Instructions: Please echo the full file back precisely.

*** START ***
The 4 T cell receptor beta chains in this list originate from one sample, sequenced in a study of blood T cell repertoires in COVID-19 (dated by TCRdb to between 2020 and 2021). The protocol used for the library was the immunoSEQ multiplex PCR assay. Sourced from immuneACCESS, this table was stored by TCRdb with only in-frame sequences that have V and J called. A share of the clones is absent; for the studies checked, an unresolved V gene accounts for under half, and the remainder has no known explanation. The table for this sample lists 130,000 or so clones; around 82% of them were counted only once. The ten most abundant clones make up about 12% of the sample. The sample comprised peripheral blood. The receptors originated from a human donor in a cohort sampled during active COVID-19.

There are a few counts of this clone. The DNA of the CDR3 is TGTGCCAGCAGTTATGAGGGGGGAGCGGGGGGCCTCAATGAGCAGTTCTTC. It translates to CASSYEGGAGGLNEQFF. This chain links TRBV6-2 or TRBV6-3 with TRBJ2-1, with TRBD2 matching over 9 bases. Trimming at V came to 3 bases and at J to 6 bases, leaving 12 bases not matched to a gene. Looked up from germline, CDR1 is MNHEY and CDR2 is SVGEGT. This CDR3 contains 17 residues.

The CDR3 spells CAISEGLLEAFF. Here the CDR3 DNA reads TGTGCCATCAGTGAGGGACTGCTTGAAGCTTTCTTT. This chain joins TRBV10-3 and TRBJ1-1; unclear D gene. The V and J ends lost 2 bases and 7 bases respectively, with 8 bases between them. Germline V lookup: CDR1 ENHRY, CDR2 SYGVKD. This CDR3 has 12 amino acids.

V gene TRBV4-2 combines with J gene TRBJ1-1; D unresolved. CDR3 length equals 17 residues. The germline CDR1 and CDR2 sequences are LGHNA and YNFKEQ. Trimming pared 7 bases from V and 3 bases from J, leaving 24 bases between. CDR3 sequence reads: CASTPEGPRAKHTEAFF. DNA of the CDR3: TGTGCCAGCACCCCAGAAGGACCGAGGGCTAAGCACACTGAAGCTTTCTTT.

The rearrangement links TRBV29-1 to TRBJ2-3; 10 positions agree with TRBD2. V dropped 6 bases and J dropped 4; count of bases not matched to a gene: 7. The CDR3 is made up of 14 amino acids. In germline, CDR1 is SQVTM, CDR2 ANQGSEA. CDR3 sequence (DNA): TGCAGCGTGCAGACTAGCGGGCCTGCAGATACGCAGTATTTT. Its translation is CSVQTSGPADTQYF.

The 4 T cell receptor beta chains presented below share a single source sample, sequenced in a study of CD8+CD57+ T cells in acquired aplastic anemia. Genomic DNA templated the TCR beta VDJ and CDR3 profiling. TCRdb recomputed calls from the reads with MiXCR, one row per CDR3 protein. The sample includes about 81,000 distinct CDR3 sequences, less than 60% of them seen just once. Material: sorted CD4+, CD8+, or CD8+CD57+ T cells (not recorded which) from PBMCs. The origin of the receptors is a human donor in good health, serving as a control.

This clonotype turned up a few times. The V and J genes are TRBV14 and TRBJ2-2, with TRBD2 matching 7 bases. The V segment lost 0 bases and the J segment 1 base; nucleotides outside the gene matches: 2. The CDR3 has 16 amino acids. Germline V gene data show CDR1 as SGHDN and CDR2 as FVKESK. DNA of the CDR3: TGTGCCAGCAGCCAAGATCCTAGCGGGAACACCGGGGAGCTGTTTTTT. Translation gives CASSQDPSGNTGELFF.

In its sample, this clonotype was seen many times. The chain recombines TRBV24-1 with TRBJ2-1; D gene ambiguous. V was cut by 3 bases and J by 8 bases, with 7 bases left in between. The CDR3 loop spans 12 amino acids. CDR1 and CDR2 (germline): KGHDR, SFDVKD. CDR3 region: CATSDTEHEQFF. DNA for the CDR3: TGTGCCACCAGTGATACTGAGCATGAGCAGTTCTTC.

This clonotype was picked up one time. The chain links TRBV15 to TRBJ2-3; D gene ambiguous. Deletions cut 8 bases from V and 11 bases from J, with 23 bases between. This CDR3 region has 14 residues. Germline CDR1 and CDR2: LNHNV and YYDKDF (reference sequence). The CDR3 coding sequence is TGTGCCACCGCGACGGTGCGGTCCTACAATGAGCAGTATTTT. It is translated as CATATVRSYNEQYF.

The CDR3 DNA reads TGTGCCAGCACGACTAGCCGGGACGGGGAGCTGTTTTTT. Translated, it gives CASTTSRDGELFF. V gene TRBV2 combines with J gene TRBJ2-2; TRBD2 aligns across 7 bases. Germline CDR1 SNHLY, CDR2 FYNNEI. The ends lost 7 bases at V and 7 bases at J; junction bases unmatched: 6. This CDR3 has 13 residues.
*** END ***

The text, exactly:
The 4 T cell receptor beta chains in this list originate from one sample, sequenced in a study of blood T cell repertoires in COVID-19 (dated by TCRdb to between 2020 and 2021). The protocol used for the library was the immunoSEQ multiplex PCR assay. Sourced from immuneACCESS, this table was stored by TCRdb with only in-frame sequences that have V and J called. A share of the clones is absent; for the studies checked, an unresolved V gene accounts for under half, and the remainder has no known explanation. The table for this sample lists 130,000 or so clones; around 82% of them were counted only once. The ten most abundant clones make up about 12% of the sample. The sample comprised peripheral blood. The receptors originated from a human donor in a cohort sampled during active COVID-19.

There are a few counts of this clone. The DNA of the CDR3 is TGTGCCAGCAGTTATGAGGGGGGAGCGGGGGGCCTCAATGAGCAGTTCTTC. It translates to CASSYEGGAGGLNEQFF. This chain links TRBV6-2 or TRBV6-3 with TRBJ2-1, with TRBD2 matching over 9 bases. Trimming at V came to 3 bases and at J to 6 bases, leaving 12 bases not matched to a gene. Looked up from germline, CDR1 is MNHEY and CDR2 is SVGEGT. This CDR3 contains 17 residues.

The CDR3 spells CAISEGLLEAFF. Here the CDR3 DNA reads TGTGCCATCAGTGAGGGACTGCTTGAAGCTTTCTTT. This chain joins TRBV10-3 and TRBJ1-1; unclear D gene. The V and J ends lost 2 bases and 7 bases respectively, with 8 bases between them. Germline V lookup: CDR1 ENHRY, CDR2 SYGVKD. This CDR3 has 12 amino acids.

V gene TRBV4-2 combines with J gene TRBJ1-1; D unresolved. CDR3 length equals 17 residues. The germline CDR1 and CDR2 sequences are LGHNA and YNFKEQ. Trimming pared 7 bases from V and 3 bases from J, leaving 24 bases between. CDR3 sequence reads: CASTPEGPRAKHTEAFF. DNA of the CDR3: TGTGCCAGCACCCCAGAAGGACCGAGGGCTAAGCACACTGAAGCTTTCTTT.

The rearrangement links TRBV29-1 to TRBJ2-3; 10 positions agree with TRBD2. V dropped 6 bases and J dropped 4; count of bases not matched to a gene: 7. The CDR3 is made up of 14 amino acids. In germline, CDR1 is SQVTM, CDR2 ANQGSEA. CDR3 sequence (DNA): TGCAGCGTGCAGACTAGCGGGCCTGCAGATACGCAGTATTTT. Its translation is CSVQTSGPADTQYF.

The 4 T cell receptor beta chains presented below share a single source sample, sequenced in a study of CD8+CD57+ T cells in acquired aplastic anemia. Genomic DNA templated the TCR beta VDJ and CDR3 profiling. TCRdb recomputed calls from the reads with MiXCR, one row per CDR3 protein. The sample includes about 81,000 distinct CDR3 sequences, less than 60% of them seen just once. Material: sorted CD4+, CD8+, or CD8+CD57+ T cells (not recorded which) from PBMCs. The origin of the receptors is a human donor in good health, serving as a control.

This clonotype turned up a few times. The V and J genes are TRBV14 and TRBJ2-2, with TRBD2 matching 7 bases. The V segment lost 0 bases and the J segment 1 base; nucleotides outside the gene matches: 2. The CDR3 has 16 amino acids. Germline V gene data show CDR1 as SGHDN and CDR2 as FVKESK. DNA of the CDR3: TGTGCCAGCAGCCAAGATCCTAGCGGGAACACCGGGGAGCTGTTTTTT. Translation gives CASSQDPSGNTGELFF.

In its sample, this clonotype was seen many times. The chain recombines TRBV24-1 with TRBJ2-1; D gene ambiguous. V was cut by 3 bases and J by 8 bases, with 7 bases left in between. The CDR3 loop spans 12 amino acids. CDR1 and CDR2 (germline): KGHDR, SFDVKD. CDR3 region: CATSDTEHEQFF. DNA for the CDR3: TGTGCCACCAGTGATACTGAGCATGAGCAGTTCTTC.

This clonotype was picked up one time. The chain links TRBV15 to TRBJ2-3; D gene ambiguous. Deletions cut 8 bases from V and 11 bases from J, with 23 bases between. This CDR3 region has 14 residues. Germline CDR1 and CDR2: LNHNV and YYDKDF (reference sequence). The CDR3 coding sequence is TGTGCCACCGCGACGGTGCGGTCCTACAATGAGCAGTATTTT. It is translated as CATATVRSYNEQYF.

The CDR3 DNA reads TGTGCCAGCACGACTAGCCGGGACGGGGAGCTGTTTTTT. Translated, it gives CASTTSRDGELFF. V gene TRBV2 combines with J gene TRBJ2-2; TRBD2 aligns across 7 bases. Germline CDR1 SNHLY, CDR2 FYNNEI. The ends lost 7 bases at V and 7 bases at J; junction bases unmatched: 6. This CDR3 has 13 residues.